The number of rounds fired in a Royal salute depends on the place and occasion.
For the basic Royal salute 21 rounds are fired.
In Hyde Park an extra 20 rounds are fired because it is a Royal Park.
At the Tower of London 62 rounds are fired on Royal anniversaries
The basic 21, plus a further 20 because the Tower is a Royal Palace, plus another 21 'for the City of London'. On other occasions 41 rounds are fired.
Gun salutes are fired on the following Royal anniversaries:
Gun salutes are also fired to mark Royal births and when a visiting Head of State meets the King in London, Windsor or Edinburgh.
There are military saluting stations in London, Edinburgh Castle in Scotland, Cardiff and at Hillsborough Castle in Northern Ireland.
In London, salutes are fired in Hyde Park and at the Tower of London.
On State Visits, at the State Opening of Parliament and for The King's Birthday Parade, Gun Salutes are fired in Green Park.
Salutes in Hyde Park or Green Park are fired by The King's Troop, Royal Horse Artillery. The first round is fired at 12:00, or at 12:52 on The King's Official Birthday.
At the Tower of London, the Gun Salutes are fired by the Honourable Artillery Company at 13:00 hours.
The honour of firing the salutes falls on to King's Troop Royal Horse Artillery.
Today the role of the King’s Troop is purely ceremonial. With a history dates back to 1793 with the formation of the Royal Horse Artillery.
The unit in its current form was created after the Second World War in 1946 by Royal Decree to have ‘A Mounted Battery' to fire salutes on State Occasions, dressed in the traditional style.
Kings Troop Royal Horse Artillery is the saluting battery of the Household Division, but was initially, known as The Riding Troop.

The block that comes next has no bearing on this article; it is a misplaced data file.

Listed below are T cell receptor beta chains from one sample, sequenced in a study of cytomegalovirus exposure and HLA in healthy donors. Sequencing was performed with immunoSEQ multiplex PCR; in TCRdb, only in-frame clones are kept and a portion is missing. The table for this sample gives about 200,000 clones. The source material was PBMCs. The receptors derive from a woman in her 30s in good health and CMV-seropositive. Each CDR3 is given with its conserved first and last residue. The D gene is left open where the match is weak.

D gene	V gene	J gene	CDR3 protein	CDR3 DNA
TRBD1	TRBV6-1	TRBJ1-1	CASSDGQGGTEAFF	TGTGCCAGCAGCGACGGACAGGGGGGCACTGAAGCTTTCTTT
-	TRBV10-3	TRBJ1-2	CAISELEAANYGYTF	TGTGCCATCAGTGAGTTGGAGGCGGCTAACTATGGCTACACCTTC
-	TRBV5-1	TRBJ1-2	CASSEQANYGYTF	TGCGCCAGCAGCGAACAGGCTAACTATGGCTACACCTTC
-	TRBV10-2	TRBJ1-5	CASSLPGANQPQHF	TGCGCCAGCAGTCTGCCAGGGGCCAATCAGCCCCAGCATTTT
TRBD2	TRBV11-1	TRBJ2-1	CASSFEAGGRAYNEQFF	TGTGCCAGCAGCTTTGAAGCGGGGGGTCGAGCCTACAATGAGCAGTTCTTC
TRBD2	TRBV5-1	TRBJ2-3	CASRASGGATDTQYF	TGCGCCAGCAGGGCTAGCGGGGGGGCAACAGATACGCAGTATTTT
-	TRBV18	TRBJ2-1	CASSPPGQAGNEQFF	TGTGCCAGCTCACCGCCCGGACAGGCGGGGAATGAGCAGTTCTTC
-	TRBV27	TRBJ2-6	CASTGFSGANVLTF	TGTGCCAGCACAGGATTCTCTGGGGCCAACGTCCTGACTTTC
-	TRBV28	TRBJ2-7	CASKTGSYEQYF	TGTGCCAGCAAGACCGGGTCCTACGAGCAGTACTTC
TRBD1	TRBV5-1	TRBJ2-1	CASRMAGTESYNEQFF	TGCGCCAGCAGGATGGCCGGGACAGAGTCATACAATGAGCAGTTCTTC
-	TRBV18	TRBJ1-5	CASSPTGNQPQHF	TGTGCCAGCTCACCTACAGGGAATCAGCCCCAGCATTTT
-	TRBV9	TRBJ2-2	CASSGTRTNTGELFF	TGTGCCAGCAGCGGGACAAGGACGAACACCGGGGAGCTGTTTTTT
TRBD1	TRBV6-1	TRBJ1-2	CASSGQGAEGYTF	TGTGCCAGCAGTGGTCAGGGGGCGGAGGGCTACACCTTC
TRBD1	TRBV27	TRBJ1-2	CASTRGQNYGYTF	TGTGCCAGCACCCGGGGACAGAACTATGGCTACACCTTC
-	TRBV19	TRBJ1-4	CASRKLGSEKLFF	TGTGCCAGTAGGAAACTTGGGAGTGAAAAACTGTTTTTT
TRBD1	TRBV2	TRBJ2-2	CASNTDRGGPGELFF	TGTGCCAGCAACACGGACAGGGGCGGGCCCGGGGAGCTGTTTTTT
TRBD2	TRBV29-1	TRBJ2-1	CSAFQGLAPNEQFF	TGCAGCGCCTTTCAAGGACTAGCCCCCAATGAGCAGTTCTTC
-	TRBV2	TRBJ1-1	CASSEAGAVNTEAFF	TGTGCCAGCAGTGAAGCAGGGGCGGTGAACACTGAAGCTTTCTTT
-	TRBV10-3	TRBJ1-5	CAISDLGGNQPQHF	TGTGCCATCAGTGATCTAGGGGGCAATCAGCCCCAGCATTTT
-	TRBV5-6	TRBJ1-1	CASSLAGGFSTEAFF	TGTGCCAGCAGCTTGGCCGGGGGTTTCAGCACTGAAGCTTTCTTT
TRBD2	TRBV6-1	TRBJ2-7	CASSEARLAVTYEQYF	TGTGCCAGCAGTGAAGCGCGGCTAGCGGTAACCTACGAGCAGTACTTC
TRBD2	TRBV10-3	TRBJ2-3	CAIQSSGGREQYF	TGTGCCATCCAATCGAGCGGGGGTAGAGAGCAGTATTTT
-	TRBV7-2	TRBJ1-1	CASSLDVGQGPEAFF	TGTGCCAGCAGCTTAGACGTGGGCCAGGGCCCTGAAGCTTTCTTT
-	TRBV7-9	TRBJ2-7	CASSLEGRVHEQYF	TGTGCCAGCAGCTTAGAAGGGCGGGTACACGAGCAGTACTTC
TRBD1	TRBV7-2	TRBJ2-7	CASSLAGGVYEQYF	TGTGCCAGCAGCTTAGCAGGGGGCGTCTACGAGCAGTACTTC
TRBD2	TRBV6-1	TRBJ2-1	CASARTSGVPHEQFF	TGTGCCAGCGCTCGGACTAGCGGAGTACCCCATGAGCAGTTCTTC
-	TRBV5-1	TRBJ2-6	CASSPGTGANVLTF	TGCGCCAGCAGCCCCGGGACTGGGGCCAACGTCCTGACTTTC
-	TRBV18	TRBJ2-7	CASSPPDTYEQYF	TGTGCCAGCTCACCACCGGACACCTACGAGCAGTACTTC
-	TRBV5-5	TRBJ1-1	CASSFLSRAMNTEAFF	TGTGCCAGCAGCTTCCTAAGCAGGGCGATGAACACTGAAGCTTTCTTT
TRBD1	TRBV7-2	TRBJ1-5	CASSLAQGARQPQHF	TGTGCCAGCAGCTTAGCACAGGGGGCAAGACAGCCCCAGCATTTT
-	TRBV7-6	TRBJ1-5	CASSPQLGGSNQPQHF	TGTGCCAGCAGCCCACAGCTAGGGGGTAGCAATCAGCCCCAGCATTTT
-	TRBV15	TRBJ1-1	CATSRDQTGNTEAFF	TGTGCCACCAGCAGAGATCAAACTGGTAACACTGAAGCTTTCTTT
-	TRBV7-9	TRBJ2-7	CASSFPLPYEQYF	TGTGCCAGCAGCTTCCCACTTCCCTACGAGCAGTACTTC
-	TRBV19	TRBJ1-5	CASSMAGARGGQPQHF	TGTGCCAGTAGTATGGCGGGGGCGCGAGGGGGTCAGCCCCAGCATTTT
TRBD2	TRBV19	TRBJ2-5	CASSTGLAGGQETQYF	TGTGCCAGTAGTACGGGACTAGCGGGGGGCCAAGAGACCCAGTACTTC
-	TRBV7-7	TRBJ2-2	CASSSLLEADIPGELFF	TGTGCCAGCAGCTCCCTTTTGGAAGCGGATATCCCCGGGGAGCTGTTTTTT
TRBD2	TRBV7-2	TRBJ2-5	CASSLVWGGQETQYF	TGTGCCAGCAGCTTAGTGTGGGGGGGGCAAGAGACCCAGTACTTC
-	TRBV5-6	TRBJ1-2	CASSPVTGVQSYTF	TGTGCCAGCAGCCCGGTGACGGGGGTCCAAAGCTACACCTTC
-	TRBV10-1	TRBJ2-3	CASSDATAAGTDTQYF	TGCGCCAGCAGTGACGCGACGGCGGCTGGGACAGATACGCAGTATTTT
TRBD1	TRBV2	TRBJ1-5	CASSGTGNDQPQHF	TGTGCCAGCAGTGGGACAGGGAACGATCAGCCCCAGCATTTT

King George VI renamed it in his own honour by scratching out the word ‘Riding’ in the visitor’s book and replacing it with ‘King’s’.
As well as firing of Royal Salutes in London on State Occasions and Royal Anniversaries they provide a gun carriage and team of black horses for State and Military funerals.
It's a spectacular sight to see teams of horses, at full gallop, pulling the Troops six WW1 era thirteen-pounder Guns through a Royal Park to the firing point
There the Guns are quickly detached and while the Guns are being made ready the Band of the Royal Artillery play a selection of music to entertain the crowds.
At the appointed time the command "FIRE" rings out and with a flash of flame the first Gun booms out making the the ground shake under your feet and as white smoke drifts into the air the sound reverberates around the firing point
The Guns continue to fire one by one at 10 second intervals until the required number of rounds have been expended.
Following this the Guns are limbered up and the Troop head back to their forward operationg base.
A Gun Salute in pictures.